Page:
Ups and Downs With George H.W. Bush

George H.W. Bush, who died Friday at 94, was many things in his long lifetime — war hero, congressman, U.S. ambassador to the U.N., vice president and 41st president of the United States. Bush came into office pledging to make the United States a “kinder, gentler” nation, and urging Americans on to greater acts of kindness through his initiative known as the Thousand Points of Light.

President Bush embodied positivity and self-reliance, and America’s public displays of mourning this week — as well as the reflections and fond recollections of many who served with him and knew him — testify to these parts of his legacy.

But a friend of Israel — he was not.

The problem wasn’t that he opposed Israel’s policy of settling Jews in all parts of Eretz Yisrael, believing that such construction was an obstacle to peace. That was conventional wisdom in Washington in those days. Rather, it was his heavy-handed treatment of then-Prime Minister Yitzchak Shamir, whose only “crime” was faithfully representing the views of the majority in Israel that a Palestinian state was a mortal threat and the Jewish people had a right to build in its historic homeland.

Bush was obsessed with Israeli “settlements.” According to Avi Pazner, Shamir’s close adviser, the U.S. president raised the subject at the two leaders’ first get-acquainted meeting in the Oval Office, and never relented. His demand was unequivocal: No new settlements were to be built in Yehudah and Shomron.

The only time tensions eased was in January 1991, on the eve of the Gulf War, when Shamir did Washington’s bidding and took the previously unthinkable step of not responding to enemy attacks. Iraq’s Saddam Hussein fired 39 Scud rockets at Israel, sending millions of people into sealed rooms, including the elderly, sick and infirm, and the government didn’t respond. Rockets slammed into residential buildings, schoolchildren went to school with gas masks, and Israel kept its combat planes in their hangars, in deference to Washington’s perceived need to hold together its coalition, which included Saudi Arabia, Egypt and Syria.

How did Bush reward Shamir for keeping his word in the face of fierce criticism at home, including from his own defense minister, Moshe Arens? By applying even more pressure to stop building settlements, and sending his secretary of state, James Baker, to the region to strong-arm Shamir into attending an international peace conference in Madrid.

In a crass intervention in Israel’s internal affairs, Bush and Baker did everything they could to convince Israeli voters that they would be better off with a left-wing leadership that saw eye-to-eye with Washington on settlements. This intervention reached its peak with the $10 billion in loan guarantees that Israel sought in order to help settle immigrants from the Former Soviet Union who at one point were arriving at a rate of 15,000 a month.

America was not being asked to provide money, but guarantees so that Israel could borrow at a better rate. The risk to the U.S. taxpayer was practically nil considering Israel’s track record of always paying back its loans. But Bush withheld the loan guarantees in order to punish Shamir, to make him look bad in the eyes of the electorate — at the expense of FSU immigrants who were in desperate needs of housing, jobs, medical care and education.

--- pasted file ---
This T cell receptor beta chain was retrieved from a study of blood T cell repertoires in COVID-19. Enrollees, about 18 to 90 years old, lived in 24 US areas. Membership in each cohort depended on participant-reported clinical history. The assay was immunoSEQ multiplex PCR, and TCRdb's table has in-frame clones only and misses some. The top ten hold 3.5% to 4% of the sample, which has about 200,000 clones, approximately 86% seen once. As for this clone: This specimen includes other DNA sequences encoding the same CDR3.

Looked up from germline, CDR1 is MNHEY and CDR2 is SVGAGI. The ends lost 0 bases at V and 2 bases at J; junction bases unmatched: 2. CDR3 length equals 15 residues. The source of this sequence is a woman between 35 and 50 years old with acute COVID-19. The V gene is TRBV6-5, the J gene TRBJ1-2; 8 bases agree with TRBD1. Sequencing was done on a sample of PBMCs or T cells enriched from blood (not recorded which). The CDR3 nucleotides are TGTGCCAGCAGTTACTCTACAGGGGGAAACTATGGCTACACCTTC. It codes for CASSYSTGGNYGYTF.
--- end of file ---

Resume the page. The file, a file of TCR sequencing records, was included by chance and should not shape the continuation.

And it worked. Shamir lost to Yitzchak Rabin, head of the Labor party, who went on to receive the loan guarantees from Bush and to bring Israel the ill-fated Oslo agreements. It wouldn’t be a stretch, then, to say that Bush has shares in Oslo and its devastating results.

(Bush’s treatment of Jewish political leaders in the United States was equally dismissive. When AIPAC lobbied on behalf of the loan guarantees, as is its right, Bush commented: “I heard today there was something like 1,000 lobbyists on the Hill working on the other side of the question. We’ve got one lonely little guy down here doing it.” It was a biting comment that raised questions concerning American Jews’ dual loyalty.)

To be sure, the picture is not all black. Far from it. Rabbi Moshe Sherer, z”l, among others, “enjoyed a close relationship with the President, through which he was able to voice his concerns on Israel’s security,” Agudath Israel noted in its statement expressing their grief at the president’s passing.

As U.S. ambassador to the United Nations, Bush spoke out forcefully on behalf of Soviet Jewry. Malcolm Hoenlein said of relations between the Jewish community and Bush, “It was a roller-coaster relationship, but there were many good things about it. It is hard to characterize. I think people mischaracterize it unfairly, forgetting that he played a key role in the rescue of the Ethiopian Jews, Russian Jews and Syrian Jews,” he said.

In the final analysis, Bush’s greatest contribution to Israel may have been his son, George W., who as president stood solidly behind the Jewish state. Bush the son severed diplomatic ties with arch-terrorist Yasser Arafat after Israel intercepted the Karin-A, a ship carrying Iranian weapons to the Palestinian Authority.

He was the first to recognize that “in light of new realities on the ground,” it was unrealistic to expect Israel to return to the 1967 borders.

He didn’t care about public opinion polls when it came to Israel, or any matter of principle, only about what was right. These are values that come from the home, and for this we have gratitude to the father, President George H.W. Bush.